"Angers". - #2308

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DATE: c1692

MAP MAKER: Pierre Aveline.

SIZE: 105/8" X 5 3/8".

PRICE: $325.00


Pierre Aveline; c.1656 - 1722.
A Parisian engraver, print-publisher and print-seller, he probably trained with Adam Pérelle and, like him, specialized in topographical representations.
He engraved in suites many views of Paris and of provincial, European and African cities, mixing etching and burin.
In 1685 he obtained a royal license for ten years, authorizing him to reproduce “Le Profil des Maisons Royales”. Among the 412 items that comprise his life work there are only two portraits and two prints of historical subjects.
His son Pierre-Alexandre continued the engraving business till his death in 1760, and was well known for his burin renditions of François Boucher oils.

Angers, ville capitale du duché d'Anjou,….
Origins of the map.
Basel born Matthäus Merian, engraver and publisher in Frankfurt, teamed first with Autrian artist Martin Zeiler, then with his son, to produce starting in 1640 a series of “Topographia”. After his death in 1650, the family pursued the work till the early 1700's to reach a total of twenty one.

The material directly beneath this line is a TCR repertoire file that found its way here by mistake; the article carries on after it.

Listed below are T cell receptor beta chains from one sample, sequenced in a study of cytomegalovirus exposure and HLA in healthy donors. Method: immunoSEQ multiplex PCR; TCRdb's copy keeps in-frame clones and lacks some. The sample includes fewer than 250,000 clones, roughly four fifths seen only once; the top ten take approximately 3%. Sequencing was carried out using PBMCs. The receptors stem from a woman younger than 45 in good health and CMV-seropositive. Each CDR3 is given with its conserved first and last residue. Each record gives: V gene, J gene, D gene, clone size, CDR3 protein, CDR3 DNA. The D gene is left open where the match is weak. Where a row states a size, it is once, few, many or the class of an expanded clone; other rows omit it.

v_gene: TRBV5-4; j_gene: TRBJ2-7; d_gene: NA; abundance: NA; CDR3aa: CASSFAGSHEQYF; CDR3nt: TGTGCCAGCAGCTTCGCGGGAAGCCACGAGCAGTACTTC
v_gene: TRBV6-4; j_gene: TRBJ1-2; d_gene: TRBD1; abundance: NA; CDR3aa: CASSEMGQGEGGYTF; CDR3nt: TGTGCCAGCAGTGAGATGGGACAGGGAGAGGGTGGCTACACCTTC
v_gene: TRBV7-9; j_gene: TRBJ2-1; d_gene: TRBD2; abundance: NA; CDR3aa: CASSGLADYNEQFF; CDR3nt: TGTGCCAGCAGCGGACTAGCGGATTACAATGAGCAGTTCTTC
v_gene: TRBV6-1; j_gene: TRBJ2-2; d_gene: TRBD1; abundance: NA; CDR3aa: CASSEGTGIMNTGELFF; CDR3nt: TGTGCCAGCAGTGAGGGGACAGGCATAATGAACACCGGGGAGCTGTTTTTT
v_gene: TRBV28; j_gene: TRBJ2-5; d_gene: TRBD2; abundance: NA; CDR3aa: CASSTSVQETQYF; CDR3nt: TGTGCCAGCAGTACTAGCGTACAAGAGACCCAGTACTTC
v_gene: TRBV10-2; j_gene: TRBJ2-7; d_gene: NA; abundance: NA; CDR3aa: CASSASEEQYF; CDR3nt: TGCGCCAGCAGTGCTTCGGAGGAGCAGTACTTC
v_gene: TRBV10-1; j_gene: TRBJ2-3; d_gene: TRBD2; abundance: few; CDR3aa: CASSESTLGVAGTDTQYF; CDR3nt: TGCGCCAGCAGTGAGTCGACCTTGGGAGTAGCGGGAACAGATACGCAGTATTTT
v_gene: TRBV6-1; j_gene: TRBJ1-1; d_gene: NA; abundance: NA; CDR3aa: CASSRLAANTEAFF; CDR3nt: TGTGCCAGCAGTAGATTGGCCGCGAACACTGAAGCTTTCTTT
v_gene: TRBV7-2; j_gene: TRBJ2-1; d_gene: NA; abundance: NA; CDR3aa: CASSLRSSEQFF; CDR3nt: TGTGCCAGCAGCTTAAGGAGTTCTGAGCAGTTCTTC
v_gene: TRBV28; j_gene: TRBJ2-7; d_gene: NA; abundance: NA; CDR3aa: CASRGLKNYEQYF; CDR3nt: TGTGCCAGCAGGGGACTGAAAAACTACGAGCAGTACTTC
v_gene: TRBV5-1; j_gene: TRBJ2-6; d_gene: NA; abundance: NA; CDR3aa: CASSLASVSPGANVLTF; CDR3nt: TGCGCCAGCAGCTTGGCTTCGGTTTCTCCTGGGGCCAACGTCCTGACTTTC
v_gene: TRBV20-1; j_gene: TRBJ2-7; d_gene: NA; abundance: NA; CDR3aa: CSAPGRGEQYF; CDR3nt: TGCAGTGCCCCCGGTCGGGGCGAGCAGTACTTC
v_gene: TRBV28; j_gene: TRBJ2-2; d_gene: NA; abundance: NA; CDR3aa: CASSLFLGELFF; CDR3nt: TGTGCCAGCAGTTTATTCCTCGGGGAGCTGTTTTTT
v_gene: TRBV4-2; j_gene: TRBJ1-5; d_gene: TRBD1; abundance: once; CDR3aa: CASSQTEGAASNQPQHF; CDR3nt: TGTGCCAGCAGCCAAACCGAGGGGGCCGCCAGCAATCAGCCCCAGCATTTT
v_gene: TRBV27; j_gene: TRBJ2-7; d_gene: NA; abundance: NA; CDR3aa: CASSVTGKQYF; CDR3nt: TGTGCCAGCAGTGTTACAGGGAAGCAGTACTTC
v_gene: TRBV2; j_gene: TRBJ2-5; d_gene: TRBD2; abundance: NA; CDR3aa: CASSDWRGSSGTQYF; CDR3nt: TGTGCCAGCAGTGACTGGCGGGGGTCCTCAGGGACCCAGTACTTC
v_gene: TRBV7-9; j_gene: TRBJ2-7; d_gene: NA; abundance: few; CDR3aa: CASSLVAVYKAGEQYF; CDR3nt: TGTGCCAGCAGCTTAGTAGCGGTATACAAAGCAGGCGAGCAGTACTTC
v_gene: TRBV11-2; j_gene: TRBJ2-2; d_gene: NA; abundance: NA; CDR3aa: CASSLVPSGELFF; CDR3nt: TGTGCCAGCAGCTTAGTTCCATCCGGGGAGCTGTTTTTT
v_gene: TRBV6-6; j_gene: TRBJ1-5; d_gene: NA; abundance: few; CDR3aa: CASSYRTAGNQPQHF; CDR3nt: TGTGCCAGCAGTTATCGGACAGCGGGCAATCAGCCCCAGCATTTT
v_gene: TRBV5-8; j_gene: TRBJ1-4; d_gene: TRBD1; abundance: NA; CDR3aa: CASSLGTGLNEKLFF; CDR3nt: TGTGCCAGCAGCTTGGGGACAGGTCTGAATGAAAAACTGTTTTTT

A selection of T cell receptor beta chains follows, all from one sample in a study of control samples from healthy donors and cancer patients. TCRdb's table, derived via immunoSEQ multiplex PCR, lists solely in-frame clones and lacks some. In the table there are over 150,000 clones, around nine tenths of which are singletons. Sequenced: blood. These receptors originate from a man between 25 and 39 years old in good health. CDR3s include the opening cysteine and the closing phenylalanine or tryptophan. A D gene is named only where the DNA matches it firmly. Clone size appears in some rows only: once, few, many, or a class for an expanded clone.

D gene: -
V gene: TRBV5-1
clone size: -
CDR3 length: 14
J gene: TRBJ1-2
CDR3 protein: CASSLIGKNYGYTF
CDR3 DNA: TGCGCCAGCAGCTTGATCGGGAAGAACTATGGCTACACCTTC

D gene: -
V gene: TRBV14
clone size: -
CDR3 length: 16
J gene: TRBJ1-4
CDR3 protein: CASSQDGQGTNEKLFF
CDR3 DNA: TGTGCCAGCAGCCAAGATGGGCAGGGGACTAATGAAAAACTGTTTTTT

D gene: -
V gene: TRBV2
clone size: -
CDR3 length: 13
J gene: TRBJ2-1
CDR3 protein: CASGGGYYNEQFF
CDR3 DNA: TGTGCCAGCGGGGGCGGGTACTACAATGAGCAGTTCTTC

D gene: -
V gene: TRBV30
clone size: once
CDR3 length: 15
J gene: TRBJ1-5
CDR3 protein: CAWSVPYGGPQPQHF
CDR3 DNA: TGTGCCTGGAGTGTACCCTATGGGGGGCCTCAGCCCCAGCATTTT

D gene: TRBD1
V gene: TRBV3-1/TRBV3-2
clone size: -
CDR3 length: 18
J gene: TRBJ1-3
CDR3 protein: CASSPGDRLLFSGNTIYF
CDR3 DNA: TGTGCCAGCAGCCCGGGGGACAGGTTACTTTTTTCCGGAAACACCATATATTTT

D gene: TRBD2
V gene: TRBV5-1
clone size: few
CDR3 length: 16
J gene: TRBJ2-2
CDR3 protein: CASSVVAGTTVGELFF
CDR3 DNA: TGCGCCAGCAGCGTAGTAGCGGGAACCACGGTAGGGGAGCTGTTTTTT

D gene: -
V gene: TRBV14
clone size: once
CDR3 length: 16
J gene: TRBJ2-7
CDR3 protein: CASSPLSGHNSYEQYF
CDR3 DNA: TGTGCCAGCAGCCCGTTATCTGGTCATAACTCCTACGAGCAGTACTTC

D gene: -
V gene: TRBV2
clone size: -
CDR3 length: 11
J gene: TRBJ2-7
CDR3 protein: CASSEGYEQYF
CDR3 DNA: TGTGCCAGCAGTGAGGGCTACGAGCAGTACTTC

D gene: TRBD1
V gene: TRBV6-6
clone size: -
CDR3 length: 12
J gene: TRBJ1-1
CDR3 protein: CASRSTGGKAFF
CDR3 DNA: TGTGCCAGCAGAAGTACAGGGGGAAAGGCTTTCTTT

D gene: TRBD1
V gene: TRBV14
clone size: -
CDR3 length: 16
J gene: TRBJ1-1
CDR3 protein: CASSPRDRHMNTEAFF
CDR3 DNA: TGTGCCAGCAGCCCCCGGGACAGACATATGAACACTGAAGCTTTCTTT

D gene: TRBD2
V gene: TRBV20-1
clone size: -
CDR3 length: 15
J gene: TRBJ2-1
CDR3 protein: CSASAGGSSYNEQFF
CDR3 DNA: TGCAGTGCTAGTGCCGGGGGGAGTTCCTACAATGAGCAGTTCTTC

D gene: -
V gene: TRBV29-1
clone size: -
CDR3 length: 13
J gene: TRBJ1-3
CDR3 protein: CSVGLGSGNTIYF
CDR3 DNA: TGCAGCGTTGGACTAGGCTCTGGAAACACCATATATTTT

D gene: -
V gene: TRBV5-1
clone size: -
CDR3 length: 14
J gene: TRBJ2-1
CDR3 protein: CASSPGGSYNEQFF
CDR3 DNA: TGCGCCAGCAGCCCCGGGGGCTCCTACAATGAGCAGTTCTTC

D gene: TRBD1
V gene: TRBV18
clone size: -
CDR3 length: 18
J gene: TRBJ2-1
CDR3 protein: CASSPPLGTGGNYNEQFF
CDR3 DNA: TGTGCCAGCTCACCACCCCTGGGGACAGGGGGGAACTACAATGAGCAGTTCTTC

Each Topographia was considered the best “guide” to a certain part of the world, it was illustrated with numerous intricate engravings, in particular showing faithfully the details of monuments which have been since remodeled or leveled.
The Topographia relative to France, “Topographia Galliae, Oder Beschreibung und Contrafaitung.”, was issued by Caspar Merian in 1655 and again in 1661 and 1666. It comprised 4 volumes in quarto, with 321 engraved plates.
For Angers, there were at least two bird's eye views: from the north east and from the south west.

This rare and charming bird's eye view (10 5/8” X 7 3/8”) is a reduced, cropped and “populated” remake of the original view from the south west.
The main building on the right is the castle of King René, and right behind it is the Saint Maurice Cathedral. In the middle, on the west bank of the Maine River is one of the “Chain Tower” (a chain was pulled across the river to force fluvial traffic to pay toll, another chain was set upstream; la haute chaîne). This tower was taken out to make room for a bridge: the Pont de la Basse Chaîne (the Bridge of the down stream chain). the large church on its left is the trinity Church.

No text on verso.




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